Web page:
By Kate Madden Yee, AuntMinnie.com staff writer

July 8, 2013 -- If medical imaging is as ubiquitous as water, can U.S. radiologists still expect to command the price of diamonds? No, according to Dr. Saurabh Jha, who in the New England Journal of Medicine advises radiologists to manage the decline in imaging by taking on the role of gatekeeper in restricting inappropriate utilization.

To Jha, who is from the University of Pennsylvania, the article puts the concept of the changing role of the radiologist on the national healthcare stage (NEJM, July 4, 2013, Vol. 369:1, pp. 5-7). AuntMinnie.com spoke with him about his views on the future role of the radiologist, from being a willing service provider for abundant medical imaging procedures to becoming a questioning gatekeeper guarding against unnecessary utilization.

AuntMinnie: In the article, you make a much different case than others have been regarding the role of the radiologist in managing appropriate utilization. What prompted you to write it?

Dr. Saurabh Jha
Dr. Saurabh Jha from the University of Pennsylvania.

Jha: I've been thinking about the contrast between radiology in the U.K. and in the U.S. since I got to the States 10 years ago. In both countries, radiologists do an admirable job of working within their healthcare systems. But in the U.S., the scrutiny of imaging overuse has been fierce -- we're being told there's just too much imaging being done.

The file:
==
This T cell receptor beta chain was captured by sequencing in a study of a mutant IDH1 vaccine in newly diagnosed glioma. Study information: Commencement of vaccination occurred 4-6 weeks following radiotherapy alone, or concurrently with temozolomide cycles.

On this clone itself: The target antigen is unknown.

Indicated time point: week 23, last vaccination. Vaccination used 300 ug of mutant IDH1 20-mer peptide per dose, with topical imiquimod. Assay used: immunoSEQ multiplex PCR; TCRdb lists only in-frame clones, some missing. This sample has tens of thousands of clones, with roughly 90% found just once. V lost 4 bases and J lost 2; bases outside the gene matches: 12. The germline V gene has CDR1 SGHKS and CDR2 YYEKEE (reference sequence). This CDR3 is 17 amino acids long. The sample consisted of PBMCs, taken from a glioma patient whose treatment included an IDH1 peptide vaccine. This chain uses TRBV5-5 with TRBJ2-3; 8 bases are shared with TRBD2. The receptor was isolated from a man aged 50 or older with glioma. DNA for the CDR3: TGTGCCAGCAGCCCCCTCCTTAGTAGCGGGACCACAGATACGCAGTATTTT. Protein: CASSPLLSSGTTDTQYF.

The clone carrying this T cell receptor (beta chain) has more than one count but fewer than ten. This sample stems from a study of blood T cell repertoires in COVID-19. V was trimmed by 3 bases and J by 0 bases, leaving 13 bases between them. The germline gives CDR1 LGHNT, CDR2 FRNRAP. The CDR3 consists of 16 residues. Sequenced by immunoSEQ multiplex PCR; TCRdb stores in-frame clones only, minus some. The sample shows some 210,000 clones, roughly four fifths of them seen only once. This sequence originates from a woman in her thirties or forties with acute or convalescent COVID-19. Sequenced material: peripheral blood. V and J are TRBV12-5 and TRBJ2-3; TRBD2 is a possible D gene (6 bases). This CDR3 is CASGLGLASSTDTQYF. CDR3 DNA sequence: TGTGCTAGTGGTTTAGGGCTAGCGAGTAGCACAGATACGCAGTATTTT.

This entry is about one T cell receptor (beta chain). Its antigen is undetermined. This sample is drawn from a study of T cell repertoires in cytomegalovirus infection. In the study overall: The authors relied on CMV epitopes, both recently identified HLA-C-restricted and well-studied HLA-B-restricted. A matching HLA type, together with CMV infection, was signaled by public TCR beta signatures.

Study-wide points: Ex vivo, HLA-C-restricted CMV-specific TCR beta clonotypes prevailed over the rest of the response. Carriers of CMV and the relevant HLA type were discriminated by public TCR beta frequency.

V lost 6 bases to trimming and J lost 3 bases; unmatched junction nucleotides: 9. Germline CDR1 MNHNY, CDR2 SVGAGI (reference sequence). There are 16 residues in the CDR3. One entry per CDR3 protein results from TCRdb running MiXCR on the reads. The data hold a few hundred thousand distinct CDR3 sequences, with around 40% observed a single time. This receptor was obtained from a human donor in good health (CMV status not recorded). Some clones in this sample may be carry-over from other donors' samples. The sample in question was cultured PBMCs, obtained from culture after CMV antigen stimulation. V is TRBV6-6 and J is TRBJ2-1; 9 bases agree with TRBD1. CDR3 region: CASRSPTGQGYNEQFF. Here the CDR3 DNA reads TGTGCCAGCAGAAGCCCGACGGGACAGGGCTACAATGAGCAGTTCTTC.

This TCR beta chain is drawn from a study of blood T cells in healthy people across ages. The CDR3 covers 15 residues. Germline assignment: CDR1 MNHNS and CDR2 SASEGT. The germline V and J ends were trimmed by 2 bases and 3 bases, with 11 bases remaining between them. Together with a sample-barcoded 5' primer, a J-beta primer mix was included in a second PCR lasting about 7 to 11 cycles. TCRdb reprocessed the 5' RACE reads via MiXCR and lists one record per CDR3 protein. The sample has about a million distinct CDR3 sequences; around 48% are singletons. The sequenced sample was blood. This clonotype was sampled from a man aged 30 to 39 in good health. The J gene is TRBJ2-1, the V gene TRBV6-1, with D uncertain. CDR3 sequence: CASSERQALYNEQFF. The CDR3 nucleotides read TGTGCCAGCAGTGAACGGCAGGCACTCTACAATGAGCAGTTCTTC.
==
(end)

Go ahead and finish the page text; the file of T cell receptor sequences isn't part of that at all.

I trained in Britain. In the National Health Service, radiologists get paid a flat salary for their services, regardless of how many imaging exams they read. But imaging was truly a scarce commodity, and radiologists had to act as gatekeepers rather than service providers. To triage effectively, radiologists interacted with referring physicians about the nature of the clinical problem and often denied imaging requests that would not change clinical management.

Here in the U.S., the culture is different. Radiologists are keen to solve clinical problems but do not wish to discuss why the problem needs solving in the first place. It's more like, "If you're not sure about something, we'll help you out" -- service with a smile. It's a bit like the Wolf character in Pulp Fiction working at Starbucks. To borrow a cliché, I think it is the American way.

What's wrong with the service-provider model?

It devalues radiologists and imaging. We are not guest services for the Four Seasons. The more we do, the less we will make a difference by what we do.

I'm working nights right now, dealing with house staff, and I feel I am like a drug dealer, satiating my colleagues' boundless appetite for certainty -- or pseudo certainty.

If imaging is inappropriately abundant, it's going to go down in value, to the point where we may have the situation where imaging is no longer revenue but cost.

The service-provider model doesn't force you to think about the clinical scenario. If there's a 30-year-old patient presenting for the fifth time with atypical chest pain, and an emergency department physician suspects pulmonary embolism (PE), the question isn't "Should we get a ventilation/perfusion scan instead of CT this time?" but "Why do you suspect PE again and again, after so many negative tests?"

You're proposing that radiologists should be gatekeepers rather than consultants. What do you mean, and how would that affect clinical practice?